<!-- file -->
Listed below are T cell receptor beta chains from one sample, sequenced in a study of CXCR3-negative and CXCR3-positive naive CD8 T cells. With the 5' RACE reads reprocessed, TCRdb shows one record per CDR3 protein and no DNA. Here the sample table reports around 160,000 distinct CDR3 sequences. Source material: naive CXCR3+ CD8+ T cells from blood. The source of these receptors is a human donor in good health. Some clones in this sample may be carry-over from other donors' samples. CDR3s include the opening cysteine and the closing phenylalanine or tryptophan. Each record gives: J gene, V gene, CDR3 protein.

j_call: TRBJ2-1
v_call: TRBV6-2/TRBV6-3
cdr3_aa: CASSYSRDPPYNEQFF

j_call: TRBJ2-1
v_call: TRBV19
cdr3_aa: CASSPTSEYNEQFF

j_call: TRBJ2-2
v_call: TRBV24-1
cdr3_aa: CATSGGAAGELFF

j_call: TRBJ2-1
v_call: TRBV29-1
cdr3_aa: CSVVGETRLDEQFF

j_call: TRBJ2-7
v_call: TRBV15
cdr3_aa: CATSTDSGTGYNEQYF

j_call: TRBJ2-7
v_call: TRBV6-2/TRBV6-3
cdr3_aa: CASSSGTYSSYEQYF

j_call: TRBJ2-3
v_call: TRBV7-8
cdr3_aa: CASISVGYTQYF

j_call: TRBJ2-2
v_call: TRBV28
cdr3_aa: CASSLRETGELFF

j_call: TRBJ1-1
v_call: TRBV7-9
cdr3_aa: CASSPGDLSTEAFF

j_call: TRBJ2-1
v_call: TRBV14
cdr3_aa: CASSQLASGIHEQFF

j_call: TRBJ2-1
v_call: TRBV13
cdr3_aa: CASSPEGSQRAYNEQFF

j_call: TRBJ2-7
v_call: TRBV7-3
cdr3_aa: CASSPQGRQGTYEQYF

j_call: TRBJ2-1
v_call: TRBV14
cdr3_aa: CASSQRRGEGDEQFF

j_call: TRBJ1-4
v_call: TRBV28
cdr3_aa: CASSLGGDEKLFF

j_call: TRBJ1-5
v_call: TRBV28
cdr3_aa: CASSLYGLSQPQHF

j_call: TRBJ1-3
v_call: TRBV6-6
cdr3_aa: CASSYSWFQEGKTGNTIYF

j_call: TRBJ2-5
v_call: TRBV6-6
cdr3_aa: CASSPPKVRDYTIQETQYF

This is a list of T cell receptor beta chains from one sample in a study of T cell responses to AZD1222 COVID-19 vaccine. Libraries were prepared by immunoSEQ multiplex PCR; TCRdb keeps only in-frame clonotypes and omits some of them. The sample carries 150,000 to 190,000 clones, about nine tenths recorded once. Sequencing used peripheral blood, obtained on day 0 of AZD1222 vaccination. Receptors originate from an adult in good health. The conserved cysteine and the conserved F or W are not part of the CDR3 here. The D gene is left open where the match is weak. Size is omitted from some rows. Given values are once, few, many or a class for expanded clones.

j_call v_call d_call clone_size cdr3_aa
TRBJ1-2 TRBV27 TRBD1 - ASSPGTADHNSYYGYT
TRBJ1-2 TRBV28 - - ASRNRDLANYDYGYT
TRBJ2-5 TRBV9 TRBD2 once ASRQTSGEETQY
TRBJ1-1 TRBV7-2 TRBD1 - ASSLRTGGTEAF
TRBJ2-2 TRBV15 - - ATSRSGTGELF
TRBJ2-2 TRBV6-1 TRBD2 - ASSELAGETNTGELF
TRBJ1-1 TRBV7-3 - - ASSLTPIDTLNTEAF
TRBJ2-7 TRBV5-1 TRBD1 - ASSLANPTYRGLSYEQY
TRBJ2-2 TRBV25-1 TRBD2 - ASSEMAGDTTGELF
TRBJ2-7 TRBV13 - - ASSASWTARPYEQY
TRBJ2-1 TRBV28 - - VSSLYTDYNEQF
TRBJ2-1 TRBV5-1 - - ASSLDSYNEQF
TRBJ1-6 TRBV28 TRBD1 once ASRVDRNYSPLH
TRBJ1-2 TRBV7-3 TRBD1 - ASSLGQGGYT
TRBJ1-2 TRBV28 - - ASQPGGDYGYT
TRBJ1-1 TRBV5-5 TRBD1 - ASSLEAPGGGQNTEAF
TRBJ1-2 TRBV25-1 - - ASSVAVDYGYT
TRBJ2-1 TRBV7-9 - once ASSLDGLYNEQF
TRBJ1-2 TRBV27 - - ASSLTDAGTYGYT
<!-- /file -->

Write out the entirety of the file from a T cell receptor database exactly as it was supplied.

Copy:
Listed below are T cell receptor beta chains from one sample, sequenced in a study of CXCR3-negative and CXCR3-positive naive CD8 T cells. With the 5' RACE reads reprocessed, TCRdb shows one record per CDR3 protein and no DNA. Here the sample table reports around 160,000 distinct CDR3 sequences. Source material: naive CXCR3+ CD8+ T cells from blood. The source of these receptors is a human donor in good health. Some clones in this sample may be carry-over from other donors' samples. CDR3s include the opening cysteine and the closing phenylalanine or tryptophan. Each record gives: J gene, V gene, CDR3 protein.

j_call: TRBJ2-1
v_call: TRBV6-2/TRBV6-3
cdr3_aa: CASSYSRDPPYNEQFF

j_call: TRBJ2-1
v_call: TRBV19
cdr3_aa: CASSPTSEYNEQFF

j_call: TRBJ2-2
v_call: TRBV24-1
cdr3_aa: CATSGGAAGELFF

j_call: TRBJ2-1
v_call: TRBV29-1
cdr3_aa: CSVVGETRLDEQFF

j_call: TRBJ2-7
v_call: TRBV15
cdr3_aa: CATSTDSGTGYNEQYF

j_call: TRBJ2-7
v_call: TRBV6-2/TRBV6-3
cdr3_aa: CASSSGTYSSYEQYF

j_call: TRBJ2-3
v_call: TRBV7-8
cdr3_aa: CASISVGYTQYF

j_call: TRBJ2-2
v_call: TRBV28
cdr3_aa: CASSLRETGELFF

j_call: TRBJ1-1
v_call: TRBV7-9
cdr3_aa: CASSPGDLSTEAFF

j_call: TRBJ2-1
v_call: TRBV14
cdr3_aa: CASSQLASGIHEQFF

j_call: TRBJ2-1
v_call: TRBV13
cdr3_aa: CASSPEGSQRAYNEQFF

j_call: TRBJ2-7
v_call: TRBV7-3
cdr3_aa: CASSPQGRQGTYEQYF

j_call: TRBJ2-1
v_call: TRBV14
cdr3_aa: CASSQRRGEGDEQFF

j_call: TRBJ1-4
v_call: TRBV28
cdr3_aa: CASSLGGDEKLFF

j_call: TRBJ1-5
v_call: TRBV28
cdr3_aa: CASSLYGLSQPQHF

j_call: TRBJ1-3
v_call: TRBV6-6
cdr3_aa: CASSYSWFQEGKTGNTIYF

j_call: TRBJ2-5
v_call: TRBV6-6
cdr3_aa: CASSPPKVRDYTIQETQYF

This is a list of T cell receptor beta chains from one sample in a study of T cell responses to AZD1222 COVID-19 vaccine. Libraries were prepared by immunoSEQ multiplex PCR; TCRdb keeps only in-frame clonotypes and omits some of them. The sample carries 150,000 to 190,000 clones, about nine tenths recorded once. Sequencing used peripheral blood, obtained on day 0 of AZD1222 vaccination. Receptors originate from an adult in good health. The conserved cysteine and the conserved F or W are not part of the CDR3 here. The D gene is left open where the match is weak. Size is omitted from some rows. Given values are once, few, many or a class for expanded clones.

j_call v_call d_call clone_size cdr3_aa
TRBJ1-2 TRBV27 TRBD1 - ASSPGTADHNSYYGYT
TRBJ1-2 TRBV28 - - ASRNRDLANYDYGYT
TRBJ2-5 TRBV9 TRBD2 once ASRQTSGEETQY
TRBJ1-1 TRBV7-2 TRBD1 - ASSLRTGGTEAF
TRBJ2-2 TRBV15 - - ATSRSGTGELF
TRBJ2-2 TRBV6-1 TRBD2 - ASSELAGETNTGELF
TRBJ1-1 TRBV7-3 - - ASSLTPIDTLNTEAF
TRBJ2-7 TRBV5-1 TRBD1 - ASSLANPTYRGLSYEQY
TRBJ2-2 TRBV25-1 TRBD2 - ASSEMAGDTTGELF
TRBJ2-7 TRBV13 - - ASSASWTARPYEQY
TRBJ2-1 TRBV28 - - VSSLYTDYNEQF
TRBJ2-1 TRBV5-1 - - ASSLDSYNEQF
TRBJ1-6 TRBV28 TRBD1 once ASRVDRNYSPLH
TRBJ1-2 TRBV7-3 TRBD1 - ASSLGQGGYT
TRBJ1-2 TRBV28 - - ASQPGGDYGYT
TRBJ1-1 TRBV5-5 TRBD1 - ASSLEAPGGGQNTEAF
TRBJ1-2 TRBV25-1 - - ASSVAVDYGYT
TRBJ2-1 TRBV7-9 - once ASSLDGLYNEQF
TRBJ1-2 TRBV27 - - ASSLTDAGTYGYT